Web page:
The grown-up milkshake

BY DEBBIE MATTHEWS, The Curious Cook
Posted 1/3/20

I can’t think of a manner in which to warn a child away from something that’s both so counterproductive and alluring.

I was 10. We were living in Puerto Rico, and attending a Christmas party. …

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The grown-up milkshake

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Posted

I can’t think of a manner in which to warn a child away from something that’s both so counterproductive and alluring.

I was 10. We were living in Puerto Rico, and attending a Christmas party. The hosts served creamy, delicious-looking drinks called coquito. When I requested one, my mom said no, because they were “grown-up” milkshakes. Ten minutes later, on very wobbly legs, I made my way into a quiet corner after secretly sampling said milkshake.

Coquito is a delicious milky potion. Silky, rich, and full of the tastes of coconut, ginger, and spices. The ingredient that gave me noodle-knees was rum — specifically Barcardi 151.

You may be wondering why I’m talking about holiday drinks just a few day after both Christmas and New Year’s Eve. The answer is Balthasar, Melchior and Gaspar.

Many of us know them as the three Wise Men, but in countries with Latin heritage, they are known as the Three Kings. Christmas is celebrated there but without much of the fanfare, parties and gifts. But Three Kings’ Day is a rum-soaked, sequined-adorned, Samba dancing celebration. In Puerto Rico, it’s the equivalent of Christmas, New Year’s and Mardi Gras, all rolled into one giant party. And coquito is a huge, festivity-lubricating part. Each family has its own special coquito recipe and tradition.

For you, Gentle Reader, I have the cherished family coquito recipe of Becky Lopez. Becky’s the wife of Jose, the former Durham Chief of Police, and my friend and Puerto Rican cooking coach.

And there’s time to prepare a batch. Three Kings’ Day doesn’t occur until January 6th. So go forth and party.

Thanks for your time.

Contact me at dm@bullcity.mom.

Becky’s Family Coquito (In Becky’s own words)

• 5 fresh cinnamon sticks

• 1/4 thumb-size piece of ginger (about 1/2-inch.)

• 2 capfuls of vanilla extract

• 2 egg yolks (no membrane)

• 2 cans of evaporated milk

• 2 cans of coconut milk

• 1 can of coconut syrup (Coco Lopez)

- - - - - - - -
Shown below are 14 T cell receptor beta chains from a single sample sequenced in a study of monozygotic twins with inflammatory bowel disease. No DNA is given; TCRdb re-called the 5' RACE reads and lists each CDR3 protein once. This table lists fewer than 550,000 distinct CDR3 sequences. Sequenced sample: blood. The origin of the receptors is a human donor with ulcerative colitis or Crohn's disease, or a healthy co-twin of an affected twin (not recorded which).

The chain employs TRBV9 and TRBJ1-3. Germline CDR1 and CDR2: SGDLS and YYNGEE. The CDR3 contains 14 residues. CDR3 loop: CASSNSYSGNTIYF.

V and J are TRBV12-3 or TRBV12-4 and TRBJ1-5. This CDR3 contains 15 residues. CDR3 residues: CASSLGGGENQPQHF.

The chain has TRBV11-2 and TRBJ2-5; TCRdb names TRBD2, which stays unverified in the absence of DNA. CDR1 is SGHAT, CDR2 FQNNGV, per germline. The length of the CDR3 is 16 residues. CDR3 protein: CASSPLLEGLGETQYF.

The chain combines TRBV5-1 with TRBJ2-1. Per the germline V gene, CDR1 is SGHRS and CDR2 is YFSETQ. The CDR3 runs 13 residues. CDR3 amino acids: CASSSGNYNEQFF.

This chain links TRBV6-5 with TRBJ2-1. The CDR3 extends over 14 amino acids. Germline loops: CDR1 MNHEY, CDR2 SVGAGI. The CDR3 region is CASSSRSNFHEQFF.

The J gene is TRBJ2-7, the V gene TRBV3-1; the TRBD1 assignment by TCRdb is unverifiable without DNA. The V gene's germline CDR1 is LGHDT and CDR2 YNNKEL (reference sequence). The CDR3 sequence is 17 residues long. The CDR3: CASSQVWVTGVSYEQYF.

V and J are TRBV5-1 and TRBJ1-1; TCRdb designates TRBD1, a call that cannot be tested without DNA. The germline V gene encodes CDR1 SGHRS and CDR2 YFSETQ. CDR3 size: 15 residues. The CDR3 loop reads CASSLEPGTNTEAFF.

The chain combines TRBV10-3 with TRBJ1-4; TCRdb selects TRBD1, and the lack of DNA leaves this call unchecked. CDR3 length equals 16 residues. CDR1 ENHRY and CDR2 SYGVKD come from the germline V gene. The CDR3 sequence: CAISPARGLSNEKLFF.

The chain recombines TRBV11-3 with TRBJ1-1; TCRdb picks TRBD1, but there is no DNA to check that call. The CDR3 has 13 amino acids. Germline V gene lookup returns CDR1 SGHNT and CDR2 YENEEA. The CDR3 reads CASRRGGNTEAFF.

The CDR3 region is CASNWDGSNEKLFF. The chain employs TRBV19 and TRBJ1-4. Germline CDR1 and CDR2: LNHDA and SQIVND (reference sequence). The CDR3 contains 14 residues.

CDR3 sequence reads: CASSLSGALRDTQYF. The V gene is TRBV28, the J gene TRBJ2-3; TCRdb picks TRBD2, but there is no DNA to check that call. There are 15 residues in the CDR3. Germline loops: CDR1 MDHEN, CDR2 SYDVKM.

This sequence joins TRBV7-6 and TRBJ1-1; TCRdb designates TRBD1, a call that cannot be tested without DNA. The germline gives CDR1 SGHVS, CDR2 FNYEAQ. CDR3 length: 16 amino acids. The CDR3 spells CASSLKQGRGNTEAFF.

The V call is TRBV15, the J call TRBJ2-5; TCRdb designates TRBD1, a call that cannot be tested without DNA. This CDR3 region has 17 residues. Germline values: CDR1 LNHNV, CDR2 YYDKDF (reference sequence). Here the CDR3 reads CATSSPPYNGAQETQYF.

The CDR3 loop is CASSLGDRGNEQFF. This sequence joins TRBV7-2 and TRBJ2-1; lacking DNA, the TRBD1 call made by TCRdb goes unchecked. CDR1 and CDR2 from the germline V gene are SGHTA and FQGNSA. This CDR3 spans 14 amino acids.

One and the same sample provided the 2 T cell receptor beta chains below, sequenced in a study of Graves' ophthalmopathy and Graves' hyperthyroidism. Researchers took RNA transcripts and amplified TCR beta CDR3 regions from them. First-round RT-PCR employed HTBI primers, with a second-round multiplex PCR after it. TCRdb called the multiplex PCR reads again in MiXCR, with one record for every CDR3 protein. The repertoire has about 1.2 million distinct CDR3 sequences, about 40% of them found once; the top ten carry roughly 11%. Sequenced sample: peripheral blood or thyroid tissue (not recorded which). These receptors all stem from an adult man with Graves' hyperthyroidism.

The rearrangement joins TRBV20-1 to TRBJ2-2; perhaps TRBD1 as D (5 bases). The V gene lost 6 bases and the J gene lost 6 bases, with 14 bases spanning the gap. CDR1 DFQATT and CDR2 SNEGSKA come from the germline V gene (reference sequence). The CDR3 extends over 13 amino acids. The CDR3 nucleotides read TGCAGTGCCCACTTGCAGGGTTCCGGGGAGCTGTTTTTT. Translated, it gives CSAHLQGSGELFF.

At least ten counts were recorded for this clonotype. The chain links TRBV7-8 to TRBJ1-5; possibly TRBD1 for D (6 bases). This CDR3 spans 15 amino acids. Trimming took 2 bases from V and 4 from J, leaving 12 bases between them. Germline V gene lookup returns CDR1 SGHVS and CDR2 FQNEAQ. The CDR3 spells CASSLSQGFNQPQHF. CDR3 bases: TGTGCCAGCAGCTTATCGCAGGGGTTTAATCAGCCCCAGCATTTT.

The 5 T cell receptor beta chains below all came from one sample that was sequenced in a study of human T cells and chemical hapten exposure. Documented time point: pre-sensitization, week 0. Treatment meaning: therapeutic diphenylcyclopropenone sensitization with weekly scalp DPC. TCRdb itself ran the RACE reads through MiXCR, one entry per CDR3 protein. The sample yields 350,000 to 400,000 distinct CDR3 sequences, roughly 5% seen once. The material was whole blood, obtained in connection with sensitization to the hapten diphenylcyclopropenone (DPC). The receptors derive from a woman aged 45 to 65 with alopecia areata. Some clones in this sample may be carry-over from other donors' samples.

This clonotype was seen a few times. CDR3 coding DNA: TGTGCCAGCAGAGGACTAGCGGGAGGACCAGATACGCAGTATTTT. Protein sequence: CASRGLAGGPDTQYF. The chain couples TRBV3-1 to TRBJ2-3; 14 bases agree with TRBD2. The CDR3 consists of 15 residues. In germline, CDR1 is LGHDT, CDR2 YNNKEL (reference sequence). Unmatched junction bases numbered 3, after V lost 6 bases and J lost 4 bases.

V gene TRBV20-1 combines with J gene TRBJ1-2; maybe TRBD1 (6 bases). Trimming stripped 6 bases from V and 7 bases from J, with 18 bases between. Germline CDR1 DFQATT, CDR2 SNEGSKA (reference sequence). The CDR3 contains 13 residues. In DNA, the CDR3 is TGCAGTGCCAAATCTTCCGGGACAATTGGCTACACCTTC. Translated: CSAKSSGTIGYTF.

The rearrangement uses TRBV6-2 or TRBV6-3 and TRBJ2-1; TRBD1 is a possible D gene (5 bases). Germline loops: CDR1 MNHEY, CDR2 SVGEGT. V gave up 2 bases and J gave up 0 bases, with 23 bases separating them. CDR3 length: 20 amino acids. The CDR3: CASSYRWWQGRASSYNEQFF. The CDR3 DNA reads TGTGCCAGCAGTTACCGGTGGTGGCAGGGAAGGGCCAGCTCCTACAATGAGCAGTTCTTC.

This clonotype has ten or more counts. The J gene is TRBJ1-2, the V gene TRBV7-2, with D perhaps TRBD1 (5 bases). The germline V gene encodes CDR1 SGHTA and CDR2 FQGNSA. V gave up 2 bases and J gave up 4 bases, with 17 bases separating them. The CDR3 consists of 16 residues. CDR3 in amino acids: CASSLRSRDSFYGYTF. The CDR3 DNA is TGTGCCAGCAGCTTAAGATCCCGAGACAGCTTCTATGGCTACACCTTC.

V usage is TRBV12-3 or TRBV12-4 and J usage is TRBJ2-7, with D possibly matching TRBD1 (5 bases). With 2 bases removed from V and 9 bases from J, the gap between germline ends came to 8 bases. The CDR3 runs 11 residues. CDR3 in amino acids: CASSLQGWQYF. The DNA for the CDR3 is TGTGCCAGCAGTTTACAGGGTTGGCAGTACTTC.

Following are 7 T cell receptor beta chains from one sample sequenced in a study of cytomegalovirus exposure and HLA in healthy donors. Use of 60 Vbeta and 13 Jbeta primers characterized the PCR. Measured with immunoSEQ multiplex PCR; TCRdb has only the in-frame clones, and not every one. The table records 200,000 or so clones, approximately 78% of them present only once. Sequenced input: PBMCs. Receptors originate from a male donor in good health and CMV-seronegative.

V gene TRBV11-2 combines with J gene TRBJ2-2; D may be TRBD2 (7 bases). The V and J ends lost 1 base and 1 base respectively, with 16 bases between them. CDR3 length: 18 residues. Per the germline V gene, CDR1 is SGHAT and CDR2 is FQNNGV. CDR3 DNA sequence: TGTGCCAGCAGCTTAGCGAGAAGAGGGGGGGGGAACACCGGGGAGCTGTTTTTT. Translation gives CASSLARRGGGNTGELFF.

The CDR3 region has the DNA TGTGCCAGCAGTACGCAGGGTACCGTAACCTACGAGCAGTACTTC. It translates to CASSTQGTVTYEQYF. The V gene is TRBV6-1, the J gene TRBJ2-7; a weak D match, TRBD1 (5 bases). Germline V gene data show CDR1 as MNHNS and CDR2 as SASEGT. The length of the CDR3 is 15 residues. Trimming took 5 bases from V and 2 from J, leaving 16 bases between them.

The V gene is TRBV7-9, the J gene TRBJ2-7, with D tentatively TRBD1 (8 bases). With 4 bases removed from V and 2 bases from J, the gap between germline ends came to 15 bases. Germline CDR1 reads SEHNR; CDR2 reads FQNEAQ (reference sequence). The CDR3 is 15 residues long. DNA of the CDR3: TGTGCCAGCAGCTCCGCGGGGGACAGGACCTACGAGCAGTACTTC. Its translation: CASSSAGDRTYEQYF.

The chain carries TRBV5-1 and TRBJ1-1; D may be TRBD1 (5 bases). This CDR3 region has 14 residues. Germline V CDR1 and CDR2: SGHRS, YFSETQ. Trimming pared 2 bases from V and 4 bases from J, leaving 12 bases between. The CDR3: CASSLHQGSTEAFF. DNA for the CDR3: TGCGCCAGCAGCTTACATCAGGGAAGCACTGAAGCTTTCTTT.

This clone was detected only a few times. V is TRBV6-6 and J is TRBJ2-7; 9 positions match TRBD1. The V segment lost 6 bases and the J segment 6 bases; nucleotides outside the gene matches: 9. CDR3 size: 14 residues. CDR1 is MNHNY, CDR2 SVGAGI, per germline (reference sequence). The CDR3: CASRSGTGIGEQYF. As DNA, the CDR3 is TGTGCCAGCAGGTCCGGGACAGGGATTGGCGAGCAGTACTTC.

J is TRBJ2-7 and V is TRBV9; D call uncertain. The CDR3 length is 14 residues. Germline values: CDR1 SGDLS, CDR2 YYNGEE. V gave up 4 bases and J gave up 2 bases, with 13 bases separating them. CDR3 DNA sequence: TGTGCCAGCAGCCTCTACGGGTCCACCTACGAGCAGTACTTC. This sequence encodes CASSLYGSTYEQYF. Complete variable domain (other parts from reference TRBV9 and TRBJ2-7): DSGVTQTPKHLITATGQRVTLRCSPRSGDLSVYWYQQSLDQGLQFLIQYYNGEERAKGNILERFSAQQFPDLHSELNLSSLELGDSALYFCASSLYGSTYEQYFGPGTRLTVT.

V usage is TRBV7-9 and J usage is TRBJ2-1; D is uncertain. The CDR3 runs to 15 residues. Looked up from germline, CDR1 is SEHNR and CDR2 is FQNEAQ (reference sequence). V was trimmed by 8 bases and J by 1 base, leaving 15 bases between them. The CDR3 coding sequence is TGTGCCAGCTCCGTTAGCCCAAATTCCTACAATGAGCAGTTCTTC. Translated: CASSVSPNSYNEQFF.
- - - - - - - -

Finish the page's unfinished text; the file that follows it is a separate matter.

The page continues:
• 151 proof dark rum or your choice of dark rum (Important: add only after mixture has cooled down) (NOTE: Bacardi stopped making 151 proof. I now use Cruzan 151 proof aged rum.)

Take cinnamon sticks and smash them in a paper towel with a mallet so that their oils and taste may be released in the boil. Peel the ginger then cut it into thin pieces. Place the cinnamon and ginger in a small pot filled halfway with water and boil it for about 15 min. This should yield no more than 1 cup of liquid mixture.

Open one can of evaporated milk and one can of coconut milk and empty them onto a large pot. Place your egg yolks in this milk mixture. Stir this well until there is no separation between eggs and liquid. Remove anything that is floating (remove any egg membrane) and cook on medium heat for 10 minutes. Turn off the heat and add the coconut syrup, stir then add the rest of the ingredients including the vanilla extract, cinnamon and ginger water. Stir well. Cool down and add rum to your taste.

Optional: Before adding rum, place this mixture in a cold place (fridge or outside) at 45 degrees or lower overnight then strain the congealed fat from the top.

When the mixture has cooled down, add the rum to your taste.

Because the eggs were slowly cooked this drink can last for years in the fridge. Grandma would always bring out the last year’s Coquito (which always tastes better) and served it in shot glasses. With time, it mixes and thickens creamy even more.

I have had up to 4-year-old Coquito in my fridge. The trick is to shake your refrigerated bottles at least once a month.

¡Buen provecho! (Bon Appetite!)

 

Becky’s Family Coquito (In Becky’s own words)

• 5 fresh cinnamon sticks

• 1/4 thumb-size piece of ginger (about 1/2-inch.)

• 2 capfuls of vanilla extract

• 2 egg yolks (no membrane)

• 2 cans of evaporated milk

• 2 cans of coconut milk

• 1 can of coconut syrup (Coco Lopez)

• 151 proof dark rum or your choice of dark rum (Important: add only after mixture has cooled down) (NOTE: Bacardi stopped making 151 proof. I now use Cruzan 151 proof aged rum.)

Take cinnamon sticks and smash them in a paper towel with a mallet so that their oils and taste may be released in the boil. Peel the ginger then cut it into thin pieces. Place the cinnamon and ginger in a small pot filled halfway with water and boil it for about 15 min. This should yield no more than 1 cup of liquid mixture.

Open one can of evaporated milk and one can of coconut milk and empty them onto a large pot. Place your egg yolks in this milk mixture. Stir this well until there is no separation between eggs and liquid. Remove anything that is floating (remove any egg membrane) and cook on medium heat for 10 minutes. Turn off the heat and add the coconut syrup, stir then add the rest of the ingredients including the vanilla extract, cinnamon and ginger water. Stir well. Cool down and add rum to your taste.

Optional: Before adding rum, place this mixture in a cold place (fridge or outside) at 45 degrees or lower overnight then strain the congealed fat from the top.

When the mixture has cooled down, add the rum to your taste.

Because the eggs were slowly cooked this drink can last for years in the fridge. Grandma would always bring out the last year’s Coquito (which always tastes better) and served it in shot glasses. With time, it mixes and thickens creamy even more.

I have had up to 4-year-old Coquito in my fridge. The trick is to shake your refrigerated bottles at least once a month.

¡Buen provecho! (Bon Appetite!)

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